As many of you know, it’s not hard to accumulate a lot of yarn scraps of different amounts from different projects. In the interest of knitting down as much of my stash as possible over the last few months, I’ve started getting creative in terms of how those scraps are used up.
For starters, letting go of whatever weight the yarn is. It’s so easy to hold the yarn double upon itself or with another skein (or several) to manipulate the weight so that different patterns can be worked. I think this is the whole point of Stephen West’s Penguono and know it’s the point of projects such as Tincanknits Marley. I’m a huge fan of the marled look, so this technique is a lot of fun because it allows me to play with color.
If I’m honest, playing around with color seems to be the main motivator for working through my scraps. For this reason, I opted to do a couple different style yokes for two recent baby sweaters. The first uses up a mini skein pack to create thick stripes and the second is a color block yoke from the leftover messenger henley yarn.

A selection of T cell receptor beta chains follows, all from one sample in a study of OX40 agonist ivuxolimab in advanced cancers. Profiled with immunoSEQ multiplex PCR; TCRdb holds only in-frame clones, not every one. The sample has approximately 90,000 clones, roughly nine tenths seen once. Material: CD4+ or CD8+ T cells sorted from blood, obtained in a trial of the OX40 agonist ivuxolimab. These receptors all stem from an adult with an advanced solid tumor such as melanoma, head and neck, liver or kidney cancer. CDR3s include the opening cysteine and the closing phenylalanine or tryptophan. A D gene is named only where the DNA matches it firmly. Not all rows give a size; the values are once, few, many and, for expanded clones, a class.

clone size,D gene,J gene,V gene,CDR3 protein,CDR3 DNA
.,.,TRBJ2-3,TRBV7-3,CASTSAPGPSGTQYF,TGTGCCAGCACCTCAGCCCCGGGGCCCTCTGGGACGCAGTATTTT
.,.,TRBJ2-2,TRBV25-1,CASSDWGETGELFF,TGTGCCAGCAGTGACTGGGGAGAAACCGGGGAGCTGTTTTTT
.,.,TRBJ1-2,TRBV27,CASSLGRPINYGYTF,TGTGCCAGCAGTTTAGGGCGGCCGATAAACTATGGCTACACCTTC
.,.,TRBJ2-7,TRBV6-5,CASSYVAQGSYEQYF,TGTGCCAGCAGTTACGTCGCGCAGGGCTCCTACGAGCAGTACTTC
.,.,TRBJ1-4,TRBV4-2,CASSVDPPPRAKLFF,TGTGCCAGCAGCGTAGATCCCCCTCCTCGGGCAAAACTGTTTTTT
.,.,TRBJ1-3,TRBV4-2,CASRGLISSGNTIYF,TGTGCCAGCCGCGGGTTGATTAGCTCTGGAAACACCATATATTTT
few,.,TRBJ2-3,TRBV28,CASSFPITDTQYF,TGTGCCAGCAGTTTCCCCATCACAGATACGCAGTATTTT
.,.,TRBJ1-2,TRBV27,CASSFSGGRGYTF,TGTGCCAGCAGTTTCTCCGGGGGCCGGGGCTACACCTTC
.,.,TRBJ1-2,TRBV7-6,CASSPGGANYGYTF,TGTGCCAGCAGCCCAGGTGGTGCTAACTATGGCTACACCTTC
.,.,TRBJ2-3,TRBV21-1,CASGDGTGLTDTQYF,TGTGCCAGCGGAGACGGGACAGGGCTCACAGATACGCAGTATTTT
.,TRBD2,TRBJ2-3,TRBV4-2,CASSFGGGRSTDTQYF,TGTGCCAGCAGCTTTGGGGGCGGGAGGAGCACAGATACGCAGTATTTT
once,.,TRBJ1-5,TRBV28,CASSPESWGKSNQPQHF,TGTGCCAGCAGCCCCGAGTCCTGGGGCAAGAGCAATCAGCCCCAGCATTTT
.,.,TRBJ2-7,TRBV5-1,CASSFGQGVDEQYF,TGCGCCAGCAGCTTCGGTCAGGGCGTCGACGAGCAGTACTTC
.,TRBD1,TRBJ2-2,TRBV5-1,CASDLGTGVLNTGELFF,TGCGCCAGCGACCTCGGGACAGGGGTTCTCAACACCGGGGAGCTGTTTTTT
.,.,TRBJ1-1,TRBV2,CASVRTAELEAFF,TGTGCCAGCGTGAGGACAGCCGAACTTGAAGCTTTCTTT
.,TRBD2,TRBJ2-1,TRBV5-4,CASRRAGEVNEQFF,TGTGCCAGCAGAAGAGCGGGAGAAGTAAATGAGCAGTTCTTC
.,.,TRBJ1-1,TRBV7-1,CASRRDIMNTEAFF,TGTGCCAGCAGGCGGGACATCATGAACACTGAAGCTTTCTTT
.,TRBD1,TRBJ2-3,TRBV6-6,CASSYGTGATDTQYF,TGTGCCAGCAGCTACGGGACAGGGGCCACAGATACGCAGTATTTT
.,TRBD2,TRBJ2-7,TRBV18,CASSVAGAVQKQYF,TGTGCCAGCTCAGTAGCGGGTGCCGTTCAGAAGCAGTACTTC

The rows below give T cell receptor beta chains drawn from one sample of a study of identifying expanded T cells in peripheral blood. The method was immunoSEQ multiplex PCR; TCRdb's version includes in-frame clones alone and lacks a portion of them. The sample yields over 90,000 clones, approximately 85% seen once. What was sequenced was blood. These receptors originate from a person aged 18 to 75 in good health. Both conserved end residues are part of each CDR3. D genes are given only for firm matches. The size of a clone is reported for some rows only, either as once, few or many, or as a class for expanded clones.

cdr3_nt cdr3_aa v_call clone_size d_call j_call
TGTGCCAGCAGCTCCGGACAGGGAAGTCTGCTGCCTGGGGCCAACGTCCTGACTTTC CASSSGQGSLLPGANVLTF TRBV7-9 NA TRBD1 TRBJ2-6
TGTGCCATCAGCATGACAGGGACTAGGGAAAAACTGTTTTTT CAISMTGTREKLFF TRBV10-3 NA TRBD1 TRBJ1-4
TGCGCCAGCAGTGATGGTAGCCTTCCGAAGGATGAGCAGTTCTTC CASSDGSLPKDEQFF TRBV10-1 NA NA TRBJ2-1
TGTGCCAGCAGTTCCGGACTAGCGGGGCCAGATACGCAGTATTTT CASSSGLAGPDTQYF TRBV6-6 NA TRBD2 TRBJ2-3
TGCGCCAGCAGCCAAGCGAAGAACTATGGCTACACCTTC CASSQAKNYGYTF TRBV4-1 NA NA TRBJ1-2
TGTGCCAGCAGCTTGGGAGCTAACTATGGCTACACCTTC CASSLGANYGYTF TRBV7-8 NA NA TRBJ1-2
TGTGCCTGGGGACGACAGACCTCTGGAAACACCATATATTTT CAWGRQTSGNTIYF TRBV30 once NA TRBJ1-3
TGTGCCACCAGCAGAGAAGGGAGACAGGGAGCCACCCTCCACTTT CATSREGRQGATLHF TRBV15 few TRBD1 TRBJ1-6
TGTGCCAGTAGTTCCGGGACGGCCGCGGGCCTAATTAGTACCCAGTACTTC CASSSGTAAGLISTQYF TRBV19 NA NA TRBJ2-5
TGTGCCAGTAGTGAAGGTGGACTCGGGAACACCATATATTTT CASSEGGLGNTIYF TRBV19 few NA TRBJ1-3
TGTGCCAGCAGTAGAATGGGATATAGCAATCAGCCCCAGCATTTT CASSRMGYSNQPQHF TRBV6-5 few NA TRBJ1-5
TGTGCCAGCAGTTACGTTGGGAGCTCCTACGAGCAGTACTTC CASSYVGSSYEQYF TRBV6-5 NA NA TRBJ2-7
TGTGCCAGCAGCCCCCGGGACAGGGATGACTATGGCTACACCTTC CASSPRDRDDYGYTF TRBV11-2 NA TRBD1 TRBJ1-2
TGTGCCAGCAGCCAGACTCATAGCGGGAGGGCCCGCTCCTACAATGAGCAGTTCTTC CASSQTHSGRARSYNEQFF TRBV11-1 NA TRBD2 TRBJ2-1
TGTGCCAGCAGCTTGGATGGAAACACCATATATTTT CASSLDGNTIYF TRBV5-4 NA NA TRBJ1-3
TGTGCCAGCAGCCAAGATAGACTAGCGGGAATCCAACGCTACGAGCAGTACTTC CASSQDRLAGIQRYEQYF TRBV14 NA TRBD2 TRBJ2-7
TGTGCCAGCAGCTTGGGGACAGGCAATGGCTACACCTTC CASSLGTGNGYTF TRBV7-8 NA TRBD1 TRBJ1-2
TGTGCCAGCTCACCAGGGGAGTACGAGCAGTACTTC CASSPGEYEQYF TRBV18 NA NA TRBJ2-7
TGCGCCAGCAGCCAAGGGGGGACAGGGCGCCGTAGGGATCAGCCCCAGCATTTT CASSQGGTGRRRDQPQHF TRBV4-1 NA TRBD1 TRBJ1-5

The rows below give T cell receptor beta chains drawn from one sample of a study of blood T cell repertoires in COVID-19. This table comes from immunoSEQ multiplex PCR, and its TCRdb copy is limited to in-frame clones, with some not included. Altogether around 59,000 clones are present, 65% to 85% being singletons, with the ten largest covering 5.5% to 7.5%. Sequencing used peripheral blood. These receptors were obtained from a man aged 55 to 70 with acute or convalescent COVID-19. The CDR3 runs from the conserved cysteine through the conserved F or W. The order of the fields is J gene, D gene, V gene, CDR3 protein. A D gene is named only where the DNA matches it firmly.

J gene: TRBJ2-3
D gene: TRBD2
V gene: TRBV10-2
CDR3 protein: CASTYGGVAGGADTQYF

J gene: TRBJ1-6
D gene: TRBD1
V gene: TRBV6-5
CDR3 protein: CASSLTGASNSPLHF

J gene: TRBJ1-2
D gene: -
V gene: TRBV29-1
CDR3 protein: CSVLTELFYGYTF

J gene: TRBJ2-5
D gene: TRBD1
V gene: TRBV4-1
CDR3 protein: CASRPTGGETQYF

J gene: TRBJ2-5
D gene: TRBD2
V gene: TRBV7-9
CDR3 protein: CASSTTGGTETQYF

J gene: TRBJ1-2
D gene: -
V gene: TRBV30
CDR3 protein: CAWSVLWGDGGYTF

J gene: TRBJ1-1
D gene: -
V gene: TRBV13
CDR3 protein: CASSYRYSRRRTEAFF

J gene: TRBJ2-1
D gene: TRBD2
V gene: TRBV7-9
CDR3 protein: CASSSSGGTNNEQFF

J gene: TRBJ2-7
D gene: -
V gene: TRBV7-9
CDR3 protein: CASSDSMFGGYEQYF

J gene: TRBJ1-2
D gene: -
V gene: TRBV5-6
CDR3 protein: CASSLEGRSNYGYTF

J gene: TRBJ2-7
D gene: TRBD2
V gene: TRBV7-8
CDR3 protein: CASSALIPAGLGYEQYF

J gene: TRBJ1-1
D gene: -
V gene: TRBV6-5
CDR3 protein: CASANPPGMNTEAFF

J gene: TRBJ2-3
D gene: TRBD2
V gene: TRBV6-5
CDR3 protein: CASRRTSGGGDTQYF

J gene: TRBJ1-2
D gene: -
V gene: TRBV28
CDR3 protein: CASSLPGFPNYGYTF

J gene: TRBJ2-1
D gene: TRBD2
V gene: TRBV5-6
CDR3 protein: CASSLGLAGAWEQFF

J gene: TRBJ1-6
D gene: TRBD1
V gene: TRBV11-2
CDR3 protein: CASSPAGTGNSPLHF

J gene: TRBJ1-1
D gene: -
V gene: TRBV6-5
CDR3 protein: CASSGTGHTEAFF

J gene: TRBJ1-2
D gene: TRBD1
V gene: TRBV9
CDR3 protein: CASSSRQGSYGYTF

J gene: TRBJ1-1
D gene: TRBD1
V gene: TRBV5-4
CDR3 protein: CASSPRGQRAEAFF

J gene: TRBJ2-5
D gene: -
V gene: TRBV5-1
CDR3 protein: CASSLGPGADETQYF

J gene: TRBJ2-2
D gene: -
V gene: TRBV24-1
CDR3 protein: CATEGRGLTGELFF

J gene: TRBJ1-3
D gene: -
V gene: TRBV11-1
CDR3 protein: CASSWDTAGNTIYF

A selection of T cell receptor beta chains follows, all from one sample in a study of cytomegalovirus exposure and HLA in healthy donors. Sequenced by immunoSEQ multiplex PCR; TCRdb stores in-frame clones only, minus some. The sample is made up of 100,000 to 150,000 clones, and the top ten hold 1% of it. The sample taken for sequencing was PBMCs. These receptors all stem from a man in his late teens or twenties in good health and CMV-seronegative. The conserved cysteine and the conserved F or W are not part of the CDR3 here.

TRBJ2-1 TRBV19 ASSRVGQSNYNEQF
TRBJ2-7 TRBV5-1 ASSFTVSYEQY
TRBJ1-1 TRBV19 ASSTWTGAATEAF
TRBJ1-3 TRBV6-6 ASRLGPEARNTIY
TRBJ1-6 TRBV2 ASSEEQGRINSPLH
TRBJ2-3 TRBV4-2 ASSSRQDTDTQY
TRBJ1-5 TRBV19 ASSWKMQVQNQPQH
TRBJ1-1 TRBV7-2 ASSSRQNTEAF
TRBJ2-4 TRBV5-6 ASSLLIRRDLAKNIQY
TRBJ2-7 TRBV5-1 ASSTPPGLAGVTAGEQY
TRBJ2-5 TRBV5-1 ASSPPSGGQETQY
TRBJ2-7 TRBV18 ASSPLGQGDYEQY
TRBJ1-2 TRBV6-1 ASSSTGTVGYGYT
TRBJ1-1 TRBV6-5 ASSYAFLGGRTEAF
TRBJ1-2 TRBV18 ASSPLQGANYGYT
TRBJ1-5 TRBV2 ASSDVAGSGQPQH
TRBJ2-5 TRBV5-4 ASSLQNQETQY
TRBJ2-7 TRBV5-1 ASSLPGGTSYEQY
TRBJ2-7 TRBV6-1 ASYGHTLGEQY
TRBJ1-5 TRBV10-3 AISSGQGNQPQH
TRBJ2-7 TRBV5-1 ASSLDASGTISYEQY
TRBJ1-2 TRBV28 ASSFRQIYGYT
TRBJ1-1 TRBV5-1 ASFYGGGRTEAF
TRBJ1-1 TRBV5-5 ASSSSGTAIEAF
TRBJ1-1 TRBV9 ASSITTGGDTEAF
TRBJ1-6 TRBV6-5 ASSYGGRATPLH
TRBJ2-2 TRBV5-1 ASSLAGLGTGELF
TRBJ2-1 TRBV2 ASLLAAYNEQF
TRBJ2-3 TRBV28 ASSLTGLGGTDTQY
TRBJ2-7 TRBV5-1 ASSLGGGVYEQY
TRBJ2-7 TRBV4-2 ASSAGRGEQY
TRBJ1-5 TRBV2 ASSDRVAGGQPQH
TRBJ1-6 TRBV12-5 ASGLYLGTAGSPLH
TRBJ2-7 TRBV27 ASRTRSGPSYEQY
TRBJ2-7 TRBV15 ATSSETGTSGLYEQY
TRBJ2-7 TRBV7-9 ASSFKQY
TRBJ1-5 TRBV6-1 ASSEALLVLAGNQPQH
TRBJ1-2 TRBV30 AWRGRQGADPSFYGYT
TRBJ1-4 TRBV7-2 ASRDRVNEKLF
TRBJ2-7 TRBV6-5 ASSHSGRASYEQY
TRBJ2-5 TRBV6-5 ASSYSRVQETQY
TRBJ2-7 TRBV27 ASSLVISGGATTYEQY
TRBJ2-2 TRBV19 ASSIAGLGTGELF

The biggest thing I’ve played around with recently, however, has been sleeve length (Note: All of these sweaters use Flax by Tincanknits. I made my nephew a short sleeve baby sweater and cranked out two 3/4 length sleeve baby sweaters for a couple friends who are expecting. The short sleeve sweater wasn’t anything new, however, the 3/4 length was.
While a part of me thinks 3/4 length sleeves on a baby may be silly, the other part of me thinks its genius. Hear me out, our kiddo still fits in her newborn sweater at a year. It does, however, look silly because the sweater now looks purposefully cropped and the sleeves look like they’re the wrong length. By making them 3/4 length from the beginning, they are now poised to grow purposefully cropped. AKA the newborn sweater how has the power to get more wear out of it because knit fabric stretches and the sleeves won’t look funny! I’ve asked my friends to report back, but I feel as though I’ve hacked the system!